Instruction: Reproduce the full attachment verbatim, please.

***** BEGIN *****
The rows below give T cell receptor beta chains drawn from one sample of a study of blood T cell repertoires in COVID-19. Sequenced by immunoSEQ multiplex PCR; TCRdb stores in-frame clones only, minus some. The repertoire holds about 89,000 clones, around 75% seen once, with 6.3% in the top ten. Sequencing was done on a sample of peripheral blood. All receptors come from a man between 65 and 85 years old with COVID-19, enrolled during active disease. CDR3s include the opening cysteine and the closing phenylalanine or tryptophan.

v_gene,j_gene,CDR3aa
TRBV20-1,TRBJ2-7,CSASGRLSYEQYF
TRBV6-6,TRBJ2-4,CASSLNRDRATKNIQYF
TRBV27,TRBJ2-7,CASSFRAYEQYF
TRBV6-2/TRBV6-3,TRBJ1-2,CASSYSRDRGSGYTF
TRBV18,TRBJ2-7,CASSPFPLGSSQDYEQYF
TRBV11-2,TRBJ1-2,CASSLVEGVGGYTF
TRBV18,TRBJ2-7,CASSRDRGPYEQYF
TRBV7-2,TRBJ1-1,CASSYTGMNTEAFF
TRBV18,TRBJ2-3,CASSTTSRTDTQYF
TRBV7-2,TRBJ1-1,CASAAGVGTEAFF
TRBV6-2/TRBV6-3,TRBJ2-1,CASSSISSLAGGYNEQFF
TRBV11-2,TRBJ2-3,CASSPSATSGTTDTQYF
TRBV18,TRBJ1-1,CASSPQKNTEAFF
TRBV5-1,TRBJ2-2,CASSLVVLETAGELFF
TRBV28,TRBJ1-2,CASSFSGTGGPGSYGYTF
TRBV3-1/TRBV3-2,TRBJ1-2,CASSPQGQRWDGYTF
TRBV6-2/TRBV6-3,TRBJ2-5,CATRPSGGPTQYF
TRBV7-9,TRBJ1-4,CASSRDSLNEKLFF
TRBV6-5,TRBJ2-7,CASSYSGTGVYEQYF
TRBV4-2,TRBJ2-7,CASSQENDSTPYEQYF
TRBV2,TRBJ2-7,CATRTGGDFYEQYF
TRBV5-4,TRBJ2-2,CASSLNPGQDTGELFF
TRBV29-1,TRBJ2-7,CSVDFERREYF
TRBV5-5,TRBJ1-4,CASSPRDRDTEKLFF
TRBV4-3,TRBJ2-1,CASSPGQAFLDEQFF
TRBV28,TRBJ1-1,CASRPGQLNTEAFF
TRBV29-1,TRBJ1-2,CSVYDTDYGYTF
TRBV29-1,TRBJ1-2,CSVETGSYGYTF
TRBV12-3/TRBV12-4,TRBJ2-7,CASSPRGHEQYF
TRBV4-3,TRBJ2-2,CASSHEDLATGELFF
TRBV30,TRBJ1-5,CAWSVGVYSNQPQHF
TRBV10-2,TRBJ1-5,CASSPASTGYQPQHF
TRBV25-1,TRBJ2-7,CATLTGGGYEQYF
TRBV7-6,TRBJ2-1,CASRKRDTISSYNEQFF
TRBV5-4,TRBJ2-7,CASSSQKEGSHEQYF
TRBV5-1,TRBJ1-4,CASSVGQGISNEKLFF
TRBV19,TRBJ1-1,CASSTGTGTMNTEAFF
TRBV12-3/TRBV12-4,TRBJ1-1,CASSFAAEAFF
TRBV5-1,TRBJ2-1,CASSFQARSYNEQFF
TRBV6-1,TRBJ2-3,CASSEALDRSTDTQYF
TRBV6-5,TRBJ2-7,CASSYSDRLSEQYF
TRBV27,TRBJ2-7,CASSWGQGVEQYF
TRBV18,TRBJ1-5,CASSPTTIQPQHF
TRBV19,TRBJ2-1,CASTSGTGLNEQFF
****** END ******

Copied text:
The rows below give T cell receptor beta chains drawn from one sample of a study of blood T cell repertoires in COVID-19. Sequenced by immunoSEQ multiplex PCR; TCRdb stores in-frame clones only, minus some. The repertoire holds about 89,000 clones, around 75% seen once, with 6.3% in the top ten. Sequencing was done on a sample of peripheral blood. All receptors come from a man between 65 and 85 years old with COVID-19, enrolled during active disease. CDR3s include the opening cysteine and the closing phenylalanine or tryptophan.

v_gene,j_gene,CDR3aa
TRBV20-1,TRBJ2-7,CSASGRLSYEQYF
TRBV6-6,TRBJ2-4,CASSLNRDRATKNIQYF
TRBV27,TRBJ2-7,CASSFRAYEQYF
TRBV6-2/TRBV6-3,TRBJ1-2,CASSYSRDRGSGYTF
TRBV18,TRBJ2-7,CASSPFPLGSSQDYEQYF
TRBV11-2,TRBJ1-2,CASSLVEGVGGYTF
TRBV18,TRBJ2-7,CASSRDRGPYEQYF
TRBV7-2,TRBJ1-1,CASSYTGMNTEAFF
TRBV18,TRBJ2-3,CASSTTSRTDTQYF
TRBV7-2,TRBJ1-1,CASAAGVGTEAFF
TRBV6-2/TRBV6-3,TRBJ2-1,CASSSISSLAGGYNEQFF
TRBV11-2,TRBJ2-3,CASSPSATSGTTDTQYF
TRBV18,TRBJ1-1,CASSPQKNTEAFF
TRBV5-1,TRBJ2-2,CASSLVVLETAGELFF
TRBV28,TRBJ1-2,CASSFSGTGGPGSYGYTF
TRBV3-1/TRBV3-2,TRBJ1-2,CASSPQGQRWDGYTF
TRBV6-2/TRBV6-3,TRBJ2-5,CATRPSGGPTQYF
TRBV7-9,TRBJ1-4,CASSRDSLNEKLFF
TRBV6-5,TRBJ2-7,CASSYSGTGVYEQYF
TRBV4-2,TRBJ2-7,CASSQENDSTPYEQYF
TRBV2,TRBJ2-7,CATRTGGDFYEQYF
TRBV5-4,TRBJ2-2,CASSLNPGQDTGELFF
TRBV29-1,TRBJ2-7,CSVDFERREYF
TRBV5-5,TRBJ1-4,CASSPRDRDTEKLFF
TRBV4-3,TRBJ2-1,CASSPGQAFLDEQFF
TRBV28,TRBJ1-1,CASRPGQLNTEAFF
TRBV29-1,TRBJ1-2,CSVYDTDYGYTF
TRBV29-1,TRBJ1-2,CSVETGSYGYTF
TRBV12-3/TRBV12-4,TRBJ2-7,CASSPRGHEQYF
TRBV4-3,TRBJ2-2,CASSHEDLATGELFF
TRBV30,TRBJ1-5,CAWSVGVYSNQPQHF
TRBV10-2,TRBJ1-5,CASSPASTGYQPQHF
TRBV25-1,TRBJ2-7,CATLTGGGYEQYF
TRBV7-6,TRBJ2-1,CASRKRDTISSYNEQFF
TRBV5-4,TRBJ2-7,CASSSQKEGSHEQYF
TRBV5-1,TRBJ1-4,CASSVGQGISNEKLFF
TRBV19,TRBJ1-1,CASSTGTGTMNTEAFF
TRBV12-3/TRBV12-4,TRBJ1-1,CASSFAAEAFF
TRBV5-1,TRBJ2-1,CASSFQARSYNEQFF
TRBV6-1,TRBJ2-3,CASSEALDRSTDTQYF
TRBV6-5,TRBJ2-7,CASSYSDRLSEQYF
TRBV27,TRBJ2-7,CASSWGQGVEQYF
TRBV18,TRBJ1-5,CASSPTTIQPQHF
TRBV19,TRBJ2-1,CASTSGTGLNEQFF